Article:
The classical economists, refuting the fallacies of their own day, showed that the saving policy that was in the best interests of the individual was also in the best interests of the nation. They showed that the rational saver, in ma king provision for his future, was not hurting, but helping, the whole community. But today the ancient virtue of thrift, as well as its defense by the classical economists, is once more under attack, for allegedly new reasons, while the opposite doctrine of spending is in fashion.

In order to make the fundamental issue as clear as possible, we cannot do better, I think, than to start with the classic example used by Bastiat. Let us imagine two brothers, then, one a spendthrift and the other a prudent man, each of whom has inherited a sum to yield him an income of $50,000 a year. We shall disregard the income tax, and the question whether both brothers really ought to work for a living or give most of their income to charity, because such questions are irrelevant to our present purpose.

Alvin, then, the first brother, is a lavish spender. He spends not only by temperament, but on principle. He is a disciple (to go no further back) of Rodbertus, who declared in the middle of the nineteenth century that capitalists “must expend their income to the last penny in comforts and luxuries,” for if they “determine to save... goods accumulate, and part of the workmen will have no work.” Alvin is always seen at the night clubs; he tips handsomely; he maintains a pretentious establishment, with plenty of servants; he has a couple of chauffeurs, and doesn’t stint himself in the number of cars he owns; he keeps a racing stable; he runs a yacht; he travels; he loads his wife down with diamond bracelets and fur coats; he gives expensive and useless presents to his friends.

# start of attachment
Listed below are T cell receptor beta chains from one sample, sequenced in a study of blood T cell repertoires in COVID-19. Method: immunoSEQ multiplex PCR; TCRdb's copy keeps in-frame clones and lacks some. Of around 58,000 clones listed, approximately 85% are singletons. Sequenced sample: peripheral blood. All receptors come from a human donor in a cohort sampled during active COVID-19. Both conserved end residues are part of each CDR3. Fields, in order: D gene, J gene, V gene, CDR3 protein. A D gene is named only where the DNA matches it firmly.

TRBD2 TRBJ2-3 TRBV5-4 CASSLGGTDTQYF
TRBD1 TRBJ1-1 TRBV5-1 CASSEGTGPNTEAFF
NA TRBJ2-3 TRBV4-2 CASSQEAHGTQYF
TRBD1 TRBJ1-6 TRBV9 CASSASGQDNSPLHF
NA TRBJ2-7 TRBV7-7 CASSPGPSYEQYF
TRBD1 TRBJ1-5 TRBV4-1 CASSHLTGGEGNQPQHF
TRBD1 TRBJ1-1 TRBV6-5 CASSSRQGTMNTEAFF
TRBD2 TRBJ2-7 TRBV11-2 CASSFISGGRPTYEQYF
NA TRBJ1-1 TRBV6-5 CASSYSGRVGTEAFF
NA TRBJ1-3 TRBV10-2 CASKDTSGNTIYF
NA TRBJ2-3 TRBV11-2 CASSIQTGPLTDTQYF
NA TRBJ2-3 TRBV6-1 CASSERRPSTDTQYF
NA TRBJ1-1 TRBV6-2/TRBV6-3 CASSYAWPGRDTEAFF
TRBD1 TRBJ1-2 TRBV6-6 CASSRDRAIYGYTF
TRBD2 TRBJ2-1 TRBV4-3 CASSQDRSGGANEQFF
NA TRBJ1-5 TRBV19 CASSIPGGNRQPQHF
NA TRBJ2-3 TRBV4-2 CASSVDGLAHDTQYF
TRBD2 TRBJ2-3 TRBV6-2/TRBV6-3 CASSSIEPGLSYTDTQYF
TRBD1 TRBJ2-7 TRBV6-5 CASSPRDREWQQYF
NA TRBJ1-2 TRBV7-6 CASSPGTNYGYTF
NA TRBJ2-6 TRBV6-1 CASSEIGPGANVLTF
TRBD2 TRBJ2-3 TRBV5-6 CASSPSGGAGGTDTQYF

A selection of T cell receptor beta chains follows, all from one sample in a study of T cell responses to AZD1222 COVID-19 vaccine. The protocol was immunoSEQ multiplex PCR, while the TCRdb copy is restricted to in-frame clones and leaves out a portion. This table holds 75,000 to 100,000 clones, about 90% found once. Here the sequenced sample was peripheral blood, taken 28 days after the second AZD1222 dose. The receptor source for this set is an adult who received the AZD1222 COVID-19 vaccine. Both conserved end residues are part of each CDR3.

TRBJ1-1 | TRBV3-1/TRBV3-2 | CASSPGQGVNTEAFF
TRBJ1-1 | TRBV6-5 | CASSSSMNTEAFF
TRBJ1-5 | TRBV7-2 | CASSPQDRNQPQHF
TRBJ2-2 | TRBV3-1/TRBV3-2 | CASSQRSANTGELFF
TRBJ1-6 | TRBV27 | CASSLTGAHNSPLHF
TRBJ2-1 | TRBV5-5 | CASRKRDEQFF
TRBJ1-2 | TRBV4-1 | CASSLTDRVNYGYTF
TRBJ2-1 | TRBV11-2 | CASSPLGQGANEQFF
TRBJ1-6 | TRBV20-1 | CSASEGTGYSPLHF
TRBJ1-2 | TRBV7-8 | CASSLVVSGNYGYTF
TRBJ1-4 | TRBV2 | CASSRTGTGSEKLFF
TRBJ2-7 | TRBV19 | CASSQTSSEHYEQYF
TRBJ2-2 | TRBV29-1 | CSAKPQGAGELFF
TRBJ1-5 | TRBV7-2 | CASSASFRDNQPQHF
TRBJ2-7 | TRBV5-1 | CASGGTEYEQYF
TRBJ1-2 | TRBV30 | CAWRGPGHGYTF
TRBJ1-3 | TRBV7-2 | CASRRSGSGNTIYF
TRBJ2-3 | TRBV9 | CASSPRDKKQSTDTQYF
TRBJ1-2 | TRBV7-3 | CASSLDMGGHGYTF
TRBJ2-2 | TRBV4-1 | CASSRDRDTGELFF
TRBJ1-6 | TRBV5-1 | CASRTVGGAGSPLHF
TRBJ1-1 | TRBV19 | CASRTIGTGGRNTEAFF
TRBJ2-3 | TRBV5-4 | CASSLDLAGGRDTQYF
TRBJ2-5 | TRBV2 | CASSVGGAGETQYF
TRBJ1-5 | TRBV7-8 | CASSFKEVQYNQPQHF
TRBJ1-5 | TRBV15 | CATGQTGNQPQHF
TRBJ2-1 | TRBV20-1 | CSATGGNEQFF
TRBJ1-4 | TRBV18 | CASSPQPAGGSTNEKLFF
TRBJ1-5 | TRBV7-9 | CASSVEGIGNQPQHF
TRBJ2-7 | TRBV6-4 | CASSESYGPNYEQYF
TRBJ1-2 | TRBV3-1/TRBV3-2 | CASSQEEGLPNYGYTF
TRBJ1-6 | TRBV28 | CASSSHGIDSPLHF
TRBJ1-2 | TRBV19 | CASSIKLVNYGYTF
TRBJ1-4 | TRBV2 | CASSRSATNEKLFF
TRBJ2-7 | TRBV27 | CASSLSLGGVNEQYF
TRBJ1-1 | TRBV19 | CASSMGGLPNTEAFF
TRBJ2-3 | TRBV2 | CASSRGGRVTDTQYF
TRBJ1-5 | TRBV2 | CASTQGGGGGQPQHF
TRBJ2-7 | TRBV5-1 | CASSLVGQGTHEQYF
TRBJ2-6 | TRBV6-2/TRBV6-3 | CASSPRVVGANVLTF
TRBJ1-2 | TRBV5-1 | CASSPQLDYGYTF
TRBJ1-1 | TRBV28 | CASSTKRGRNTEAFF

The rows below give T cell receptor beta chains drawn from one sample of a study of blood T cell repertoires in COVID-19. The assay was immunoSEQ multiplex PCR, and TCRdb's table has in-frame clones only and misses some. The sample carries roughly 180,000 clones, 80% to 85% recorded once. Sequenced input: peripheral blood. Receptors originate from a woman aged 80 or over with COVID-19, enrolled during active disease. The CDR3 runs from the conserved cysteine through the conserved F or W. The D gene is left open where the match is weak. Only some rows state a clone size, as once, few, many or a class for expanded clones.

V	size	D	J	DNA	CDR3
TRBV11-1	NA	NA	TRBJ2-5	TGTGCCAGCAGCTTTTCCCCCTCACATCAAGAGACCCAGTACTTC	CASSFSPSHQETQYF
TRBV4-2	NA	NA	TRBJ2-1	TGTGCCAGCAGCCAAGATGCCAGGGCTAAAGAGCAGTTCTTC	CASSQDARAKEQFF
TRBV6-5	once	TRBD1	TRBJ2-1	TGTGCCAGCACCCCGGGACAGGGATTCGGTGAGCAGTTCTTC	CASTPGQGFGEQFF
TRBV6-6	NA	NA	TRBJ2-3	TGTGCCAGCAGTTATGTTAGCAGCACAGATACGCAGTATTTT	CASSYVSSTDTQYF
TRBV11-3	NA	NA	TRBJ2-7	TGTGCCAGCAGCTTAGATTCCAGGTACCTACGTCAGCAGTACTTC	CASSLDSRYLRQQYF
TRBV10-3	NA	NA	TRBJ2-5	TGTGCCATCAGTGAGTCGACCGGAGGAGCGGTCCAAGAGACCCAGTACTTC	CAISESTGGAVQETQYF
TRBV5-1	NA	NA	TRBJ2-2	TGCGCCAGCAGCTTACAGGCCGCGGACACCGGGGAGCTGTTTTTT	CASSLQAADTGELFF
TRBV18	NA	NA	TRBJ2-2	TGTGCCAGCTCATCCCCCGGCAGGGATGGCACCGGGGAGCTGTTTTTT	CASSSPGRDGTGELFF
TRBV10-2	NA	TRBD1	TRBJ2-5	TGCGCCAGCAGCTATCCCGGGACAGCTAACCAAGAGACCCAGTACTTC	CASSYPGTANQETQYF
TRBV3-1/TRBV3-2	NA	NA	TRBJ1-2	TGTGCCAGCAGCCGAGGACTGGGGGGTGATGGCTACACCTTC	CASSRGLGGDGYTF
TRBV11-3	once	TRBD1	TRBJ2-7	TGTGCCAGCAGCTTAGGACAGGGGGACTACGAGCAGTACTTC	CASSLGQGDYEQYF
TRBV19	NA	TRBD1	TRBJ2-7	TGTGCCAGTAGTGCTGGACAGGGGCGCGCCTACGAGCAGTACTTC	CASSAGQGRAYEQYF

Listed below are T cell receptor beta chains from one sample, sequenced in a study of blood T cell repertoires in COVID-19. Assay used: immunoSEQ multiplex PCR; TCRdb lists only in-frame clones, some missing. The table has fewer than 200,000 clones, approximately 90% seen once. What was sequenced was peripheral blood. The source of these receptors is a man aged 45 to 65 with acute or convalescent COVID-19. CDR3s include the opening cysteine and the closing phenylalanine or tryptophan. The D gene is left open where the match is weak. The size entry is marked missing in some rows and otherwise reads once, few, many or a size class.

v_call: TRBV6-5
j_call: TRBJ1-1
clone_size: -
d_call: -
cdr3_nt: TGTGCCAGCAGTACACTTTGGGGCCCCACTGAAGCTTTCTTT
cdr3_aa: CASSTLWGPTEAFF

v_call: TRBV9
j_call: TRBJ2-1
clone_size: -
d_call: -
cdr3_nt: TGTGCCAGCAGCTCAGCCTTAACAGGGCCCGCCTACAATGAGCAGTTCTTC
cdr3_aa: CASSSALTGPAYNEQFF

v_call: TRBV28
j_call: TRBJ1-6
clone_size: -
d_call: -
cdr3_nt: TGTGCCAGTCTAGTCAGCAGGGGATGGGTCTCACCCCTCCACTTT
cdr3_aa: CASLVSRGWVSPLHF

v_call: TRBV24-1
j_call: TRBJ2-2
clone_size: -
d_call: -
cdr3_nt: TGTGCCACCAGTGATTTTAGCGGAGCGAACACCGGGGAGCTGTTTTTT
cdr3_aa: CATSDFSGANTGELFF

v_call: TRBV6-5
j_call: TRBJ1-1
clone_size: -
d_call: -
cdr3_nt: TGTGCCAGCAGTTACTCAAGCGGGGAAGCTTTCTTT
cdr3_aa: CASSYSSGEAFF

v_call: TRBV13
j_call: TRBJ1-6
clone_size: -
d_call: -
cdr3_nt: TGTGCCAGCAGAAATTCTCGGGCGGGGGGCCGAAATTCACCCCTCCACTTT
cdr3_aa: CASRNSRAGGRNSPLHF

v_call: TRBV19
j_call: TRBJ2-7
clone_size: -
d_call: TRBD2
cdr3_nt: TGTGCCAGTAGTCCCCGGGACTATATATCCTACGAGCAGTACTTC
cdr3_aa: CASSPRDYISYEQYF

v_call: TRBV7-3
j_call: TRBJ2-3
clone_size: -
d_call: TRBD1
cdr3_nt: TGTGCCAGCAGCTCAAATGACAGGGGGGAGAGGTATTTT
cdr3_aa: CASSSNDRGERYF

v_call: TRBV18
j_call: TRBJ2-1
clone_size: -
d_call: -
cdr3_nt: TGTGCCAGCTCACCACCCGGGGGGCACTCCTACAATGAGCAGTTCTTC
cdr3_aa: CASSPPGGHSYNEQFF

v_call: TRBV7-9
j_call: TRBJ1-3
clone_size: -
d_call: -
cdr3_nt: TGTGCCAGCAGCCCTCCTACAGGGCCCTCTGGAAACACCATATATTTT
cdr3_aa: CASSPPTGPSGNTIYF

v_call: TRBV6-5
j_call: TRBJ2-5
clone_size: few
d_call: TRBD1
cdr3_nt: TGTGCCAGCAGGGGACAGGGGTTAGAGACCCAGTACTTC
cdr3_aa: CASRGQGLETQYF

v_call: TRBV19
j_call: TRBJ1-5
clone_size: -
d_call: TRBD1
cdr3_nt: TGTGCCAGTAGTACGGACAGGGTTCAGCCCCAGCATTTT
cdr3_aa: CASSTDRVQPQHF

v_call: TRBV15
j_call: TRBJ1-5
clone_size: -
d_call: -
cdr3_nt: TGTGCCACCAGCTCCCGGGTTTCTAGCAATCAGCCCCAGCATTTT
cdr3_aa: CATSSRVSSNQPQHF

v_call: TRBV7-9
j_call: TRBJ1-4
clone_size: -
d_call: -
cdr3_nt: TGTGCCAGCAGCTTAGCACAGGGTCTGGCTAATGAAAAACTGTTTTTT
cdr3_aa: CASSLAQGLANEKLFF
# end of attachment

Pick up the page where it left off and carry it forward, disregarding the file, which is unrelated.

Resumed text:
To do all this he has to dig into his capital. But what of it? If saving is a sin, dissaving must be a virtue; and in any case he is simply making up for the harm being done by the saving of his pinchpenny brother Benjamin.

It need hardly be said that Alvin is a great favorite with the hat check girls, the waiters, the restaurateurs, the furriers, the jewelers, the luxury establishments of all kinds. They regard him as a public benefactor. Certainly it is obvious to everyone that he is giving employment and spreading his money around.

Compared with him brother Benjamin is much less popular. He is seldom seen at the jewelers, the furriers or the night clubs, and he does not call the head waiters by their first names. Whereas Alvin spends not only the full $50,000 income each year but is digging into capital besides, Benjamin lives much more modestly and spends only about $25,000 Obviously, think the people who see only what hits them in the eye, he is providing less than half as much employment as Alvin, and the other $25,000 is as useless as if it did not exist.